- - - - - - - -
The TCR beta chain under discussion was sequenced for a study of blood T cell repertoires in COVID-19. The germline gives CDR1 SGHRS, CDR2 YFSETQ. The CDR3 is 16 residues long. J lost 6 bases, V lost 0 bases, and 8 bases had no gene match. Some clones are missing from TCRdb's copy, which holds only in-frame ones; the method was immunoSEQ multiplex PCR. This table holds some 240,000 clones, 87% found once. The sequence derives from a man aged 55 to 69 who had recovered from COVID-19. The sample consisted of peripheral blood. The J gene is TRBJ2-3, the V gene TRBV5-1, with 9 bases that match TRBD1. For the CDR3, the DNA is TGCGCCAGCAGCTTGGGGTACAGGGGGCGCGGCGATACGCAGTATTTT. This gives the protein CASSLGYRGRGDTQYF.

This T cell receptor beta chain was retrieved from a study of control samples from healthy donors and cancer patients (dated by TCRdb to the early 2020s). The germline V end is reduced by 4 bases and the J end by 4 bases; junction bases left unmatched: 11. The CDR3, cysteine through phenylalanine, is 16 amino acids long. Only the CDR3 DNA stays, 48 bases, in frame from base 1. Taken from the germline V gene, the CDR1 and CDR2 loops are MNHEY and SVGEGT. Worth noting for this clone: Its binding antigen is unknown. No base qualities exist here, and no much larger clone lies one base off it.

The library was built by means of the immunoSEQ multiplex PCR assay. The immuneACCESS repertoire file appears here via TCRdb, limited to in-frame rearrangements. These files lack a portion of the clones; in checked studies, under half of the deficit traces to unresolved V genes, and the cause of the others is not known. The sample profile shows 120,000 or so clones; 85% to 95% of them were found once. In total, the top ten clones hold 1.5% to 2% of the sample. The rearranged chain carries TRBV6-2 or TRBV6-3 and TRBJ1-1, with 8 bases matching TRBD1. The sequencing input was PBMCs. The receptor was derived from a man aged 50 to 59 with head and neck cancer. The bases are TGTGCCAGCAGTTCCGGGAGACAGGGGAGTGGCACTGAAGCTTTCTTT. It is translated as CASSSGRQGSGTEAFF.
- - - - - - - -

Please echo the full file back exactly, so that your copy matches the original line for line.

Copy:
The TCR beta chain under discussion was sequenced for a study of blood T cell repertoires in COVID-19. The germline gives CDR1 SGHRS, CDR2 YFSETQ. The CDR3 is 16 residues long. J lost 6 bases, V lost 0 bases, and 8 bases had no gene match. Some clones are missing from TCRdb's copy, which holds only in-frame ones; the method was immunoSEQ multiplex PCR. This table holds some 240,000 clones, 87% found once. The sequence derives from a man aged 55 to 69 who had recovered from COVID-19. The sample consisted of peripheral blood. The J gene is TRBJ2-3, the V gene TRBV5-1, with 9 bases that match TRBD1. For the CDR3, the DNA is TGCGCCAGCAGCTTGGGGTACAGGGGGCGCGGCGATACGCAGTATTTT. This gives the protein CASSLGYRGRGDTQYF.

This T cell receptor beta chain was retrieved from a study of control samples from healthy donors and cancer patients (dated by TCRdb to the early 2020s). The germline V end is reduced by 4 bases and the J end by 4 bases; junction bases left unmatched: 11. The CDR3, cysteine through phenylalanine, is 16 amino acids long. Only the CDR3 DNA stays, 48 bases, in frame from base 1. Taken from the germline V gene, the CDR1 and CDR2 loops are MNHEY and SVGEGT. Worth noting for this clone: Its binding antigen is unknown. No base qualities exist here, and no much larger clone lies one base off it.

The library was built by means of the immunoSEQ multiplex PCR assay. The immuneACCESS repertoire file appears here via TCRdb, limited to in-frame rearrangements. These files lack a portion of the clones; in checked studies, under half of the deficit traces to unresolved V genes, and the cause of the others is not known. The sample profile shows 120,000 or so clones; 85% to 95% of them were found once. In total, the top ten clones hold 1.5% to 2% of the sample. The rearranged chain carries TRBV6-2 or TRBV6-3 and TRBJ1-1, with 8 bases matching TRBD1. The sequencing input was PBMCs. The receptor was derived from a man aged 50 to 59 with head and neck cancer. The bases are TGTGCCAGCAGTTCCGGGAGACAGGGGAGTGGCACTGAAGCTTTCTTT. It is translated as CASSSGRQGSGTEAFF.